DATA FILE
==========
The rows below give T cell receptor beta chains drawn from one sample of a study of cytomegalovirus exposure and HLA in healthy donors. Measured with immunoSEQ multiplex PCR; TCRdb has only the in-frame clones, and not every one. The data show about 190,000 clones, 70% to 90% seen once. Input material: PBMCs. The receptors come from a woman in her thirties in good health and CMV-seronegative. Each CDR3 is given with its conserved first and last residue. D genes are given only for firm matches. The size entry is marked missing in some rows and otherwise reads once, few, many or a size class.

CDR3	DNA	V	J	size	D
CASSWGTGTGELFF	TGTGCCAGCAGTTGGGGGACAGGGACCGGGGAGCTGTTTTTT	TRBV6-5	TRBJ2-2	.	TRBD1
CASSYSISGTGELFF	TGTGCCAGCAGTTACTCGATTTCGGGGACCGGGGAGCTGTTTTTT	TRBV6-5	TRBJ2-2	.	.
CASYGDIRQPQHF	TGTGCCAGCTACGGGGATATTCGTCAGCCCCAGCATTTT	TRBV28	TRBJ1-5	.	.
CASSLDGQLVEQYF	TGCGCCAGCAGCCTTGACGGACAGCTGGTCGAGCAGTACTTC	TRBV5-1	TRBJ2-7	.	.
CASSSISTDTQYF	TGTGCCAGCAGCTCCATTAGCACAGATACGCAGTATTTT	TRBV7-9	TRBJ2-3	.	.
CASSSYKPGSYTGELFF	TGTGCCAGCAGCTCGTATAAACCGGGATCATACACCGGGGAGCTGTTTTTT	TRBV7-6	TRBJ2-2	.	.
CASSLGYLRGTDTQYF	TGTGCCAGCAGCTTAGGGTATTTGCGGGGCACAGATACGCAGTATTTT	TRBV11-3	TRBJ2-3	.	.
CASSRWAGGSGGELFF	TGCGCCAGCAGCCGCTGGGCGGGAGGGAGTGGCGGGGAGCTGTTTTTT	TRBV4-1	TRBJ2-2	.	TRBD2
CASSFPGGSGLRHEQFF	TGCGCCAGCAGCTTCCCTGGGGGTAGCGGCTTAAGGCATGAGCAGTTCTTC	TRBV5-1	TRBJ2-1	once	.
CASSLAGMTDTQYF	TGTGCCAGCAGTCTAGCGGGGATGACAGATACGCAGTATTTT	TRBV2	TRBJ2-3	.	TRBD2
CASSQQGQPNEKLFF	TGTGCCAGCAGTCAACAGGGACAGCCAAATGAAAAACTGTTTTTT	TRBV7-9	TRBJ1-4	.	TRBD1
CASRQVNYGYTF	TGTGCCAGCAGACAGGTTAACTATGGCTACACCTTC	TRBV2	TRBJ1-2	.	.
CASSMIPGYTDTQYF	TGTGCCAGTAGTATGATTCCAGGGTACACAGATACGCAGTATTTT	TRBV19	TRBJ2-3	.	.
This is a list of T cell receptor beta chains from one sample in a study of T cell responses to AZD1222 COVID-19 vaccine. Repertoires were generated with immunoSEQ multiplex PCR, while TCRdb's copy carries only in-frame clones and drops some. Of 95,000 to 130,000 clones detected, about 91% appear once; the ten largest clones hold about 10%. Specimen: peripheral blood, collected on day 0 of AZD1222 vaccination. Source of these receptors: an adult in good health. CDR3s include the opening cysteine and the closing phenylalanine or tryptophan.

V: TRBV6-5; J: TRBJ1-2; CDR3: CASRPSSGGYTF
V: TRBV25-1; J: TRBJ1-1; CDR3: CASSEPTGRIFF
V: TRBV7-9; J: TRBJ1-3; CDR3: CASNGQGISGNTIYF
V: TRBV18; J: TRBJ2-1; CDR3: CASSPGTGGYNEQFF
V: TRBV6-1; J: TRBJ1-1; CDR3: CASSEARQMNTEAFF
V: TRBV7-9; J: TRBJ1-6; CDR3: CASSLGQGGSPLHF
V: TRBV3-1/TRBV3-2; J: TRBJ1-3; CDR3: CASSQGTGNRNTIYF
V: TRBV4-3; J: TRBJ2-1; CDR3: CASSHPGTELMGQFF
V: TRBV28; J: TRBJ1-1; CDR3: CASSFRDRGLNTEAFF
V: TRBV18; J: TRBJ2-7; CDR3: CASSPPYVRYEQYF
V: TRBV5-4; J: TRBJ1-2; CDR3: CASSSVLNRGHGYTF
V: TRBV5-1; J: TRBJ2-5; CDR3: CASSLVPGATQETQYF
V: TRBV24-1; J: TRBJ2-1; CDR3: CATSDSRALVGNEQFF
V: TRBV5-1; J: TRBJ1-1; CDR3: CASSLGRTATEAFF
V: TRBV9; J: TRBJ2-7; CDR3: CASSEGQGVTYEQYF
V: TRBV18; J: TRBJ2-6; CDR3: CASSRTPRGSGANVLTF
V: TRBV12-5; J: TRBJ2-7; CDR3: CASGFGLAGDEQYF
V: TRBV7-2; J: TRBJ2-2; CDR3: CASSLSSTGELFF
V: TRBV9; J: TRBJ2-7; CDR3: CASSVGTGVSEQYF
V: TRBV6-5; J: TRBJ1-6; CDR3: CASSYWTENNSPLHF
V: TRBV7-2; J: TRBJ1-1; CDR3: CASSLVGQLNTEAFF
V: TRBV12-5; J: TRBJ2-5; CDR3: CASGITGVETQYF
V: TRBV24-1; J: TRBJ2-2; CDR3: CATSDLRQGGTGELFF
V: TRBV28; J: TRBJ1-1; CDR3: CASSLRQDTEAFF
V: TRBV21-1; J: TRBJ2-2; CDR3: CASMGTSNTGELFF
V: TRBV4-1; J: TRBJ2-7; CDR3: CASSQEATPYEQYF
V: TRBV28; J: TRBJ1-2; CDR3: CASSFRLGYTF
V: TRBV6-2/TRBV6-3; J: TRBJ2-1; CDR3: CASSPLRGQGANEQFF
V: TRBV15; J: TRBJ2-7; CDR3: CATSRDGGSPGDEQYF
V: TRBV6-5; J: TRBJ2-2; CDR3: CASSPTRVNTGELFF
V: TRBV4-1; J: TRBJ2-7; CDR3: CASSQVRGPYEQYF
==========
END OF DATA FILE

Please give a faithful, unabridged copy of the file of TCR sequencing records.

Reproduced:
The rows below give T cell receptor beta chains drawn from one sample of a study of cytomegalovirus exposure and HLA in healthy donors. Measured with immunoSEQ multiplex PCR; TCRdb has only the in-frame clones, and not every one. The data show about 190,000 clones, 70% to 90% seen once. Input material: PBMCs. The receptors come from a woman in her thirties in good health and CMV-seronegative. Each CDR3 is given with its conserved first and last residue. D genes are given only for firm matches. The size entry is marked missing in some rows and otherwise reads once, few, many or a size class.

CDR3	DNA	V	J	size	D
CASSWGTGTGELFF	TGTGCCAGCAGTTGGGGGACAGGGACCGGGGAGCTGTTTTTT	TRBV6-5	TRBJ2-2	.	TRBD1
CASSYSISGTGELFF	TGTGCCAGCAGTTACTCGATTTCGGGGACCGGGGAGCTGTTTTTT	TRBV6-5	TRBJ2-2	.	.
CASYGDIRQPQHF	TGTGCCAGCTACGGGGATATTCGTCAGCCCCAGCATTTT	TRBV28	TRBJ1-5	.	.
CASSLDGQLVEQYF	TGCGCCAGCAGCCTTGACGGACAGCTGGTCGAGCAGTACTTC	TRBV5-1	TRBJ2-7	.	.
CASSSISTDTQYF	TGTGCCAGCAGCTCCATTAGCACAGATACGCAGTATTTT	TRBV7-9	TRBJ2-3	.	.
CASSSYKPGSYTGELFF	TGTGCCAGCAGCTCGTATAAACCGGGATCATACACCGGGGAGCTGTTTTTT	TRBV7-6	TRBJ2-2	.	.
CASSLGYLRGTDTQYF	TGTGCCAGCAGCTTAGGGTATTTGCGGGGCACAGATACGCAGTATTTT	TRBV11-3	TRBJ2-3	.	.
CASSRWAGGSGGELFF	TGCGCCAGCAGCCGCTGGGCGGGAGGGAGTGGCGGGGAGCTGTTTTTT	TRBV4-1	TRBJ2-2	.	TRBD2
CASSFPGGSGLRHEQFF	TGCGCCAGCAGCTTCCCTGGGGGTAGCGGCTTAAGGCATGAGCAGTTCTTC	TRBV5-1	TRBJ2-1	once	.
CASSLAGMTDTQYF	TGTGCCAGCAGTCTAGCGGGGATGACAGATACGCAGTATTTT	TRBV2	TRBJ2-3	.	TRBD2
CASSQQGQPNEKLFF	TGTGCCAGCAGTCAACAGGGACAGCCAAATGAAAAACTGTTTTTT	TRBV7-9	TRBJ1-4	.	TRBD1
CASRQVNYGYTF	TGTGCCAGCAGACAGGTTAACTATGGCTACACCTTC	TRBV2	TRBJ1-2	.	.
CASSMIPGYTDTQYF	TGTGCCAGTAGTATGATTCCAGGGTACACAGATACGCAGTATTTT	TRBV19	TRBJ2-3	.	.
This is a list of T cell receptor beta chains from one sample in a study of T cell responses to AZD1222 COVID-19 vaccine. Repertoires were generated with immunoSEQ multiplex PCR, while TCRdb's copy carries only in-frame clones and drops some. Of 95,000 to 130,000 clones detected, about 91% appear once; the ten largest clones hold about 10%. Specimen: peripheral blood, collected on day 0 of AZD1222 vaccination. Source of these receptors: an adult in good health. CDR3s include the opening cysteine and the closing phenylalanine or tryptophan.

V: TRBV6-5; J: TRBJ1-2; CDR3: CASRPSSGGYTF
V: TRBV25-1; J: TRBJ1-1; CDR3: CASSEPTGRIFF
V: TRBV7-9; J: TRBJ1-3; CDR3: CASNGQGISGNTIYF
V: TRBV18; J: TRBJ2-1; CDR3: CASSPGTGGYNEQFF
V: TRBV6-1; J: TRBJ1-1; CDR3: CASSEARQMNTEAFF
V: TRBV7-9; J: TRBJ1-6; CDR3: CASSLGQGGSPLHF
V: TRBV3-1/TRBV3-2; J: TRBJ1-3; CDR3: CASSQGTGNRNTIYF
V: TRBV4-3; J: TRBJ2-1; CDR3: CASSHPGTELMGQFF
V: TRBV28; J: TRBJ1-1; CDR3: CASSFRDRGLNTEAFF
V: TRBV18; J: TRBJ2-7; CDR3: CASSPPYVRYEQYF
V: TRBV5-4; J: TRBJ1-2; CDR3: CASSSVLNRGHGYTF
V: TRBV5-1; J: TRBJ2-5; CDR3: CASSLVPGATQETQYF
V: TRBV24-1; J: TRBJ2-1; CDR3: CATSDSRALVGNEQFF
V: TRBV5-1; J: TRBJ1-1; CDR3: CASSLGRTATEAFF
V: TRBV9; J: TRBJ2-7; CDR3: CASSEGQGVTYEQYF
V: TRBV18; J: TRBJ2-6; CDR3: CASSRTPRGSGANVLTF
V: TRBV12-5; J: TRBJ2-7; CDR3: CASGFGLAGDEQYF
V: TRBV7-2; J: TRBJ2-2; CDR3: CASSLSSTGELFF
V: TRBV9; J: TRBJ2-7; CDR3: CASSVGTGVSEQYF
V: TRBV6-5; J: TRBJ1-6; CDR3: CASSYWTENNSPLHF
V: TRBV7-2; J: TRBJ1-1; CDR3: CASSLVGQLNTEAFF
V: TRBV12-5; J: TRBJ2-5; CDR3: CASGITGVETQYF
V: TRBV24-1; J: TRBJ2-2; CDR3: CATSDLRQGGTGELFF
V: TRBV28; J: TRBJ1-1; CDR3: CASSLRQDTEAFF
V: TRBV21-1; J: TRBJ2-2; CDR3: CASMGTSNTGELFF
V: TRBV4-1; J: TRBJ2-7; CDR3: CASSQEATPYEQYF
V: TRBV28; J: TRBJ1-2; CDR3: CASSFRLGYTF
V: TRBV6-2/TRBV6-3; J: TRBJ2-1; CDR3: CASSPLRGQGANEQFF
V: TRBV15; J: TRBJ2-7; CDR3: CATSRDGGSPGDEQYF
V: TRBV6-5; J: TRBJ2-2; CDR3: CASSPTRVNTGELFF
V: TRBV4-1; J: TRBJ2-7; CDR3: CASSQVRGPYEQYF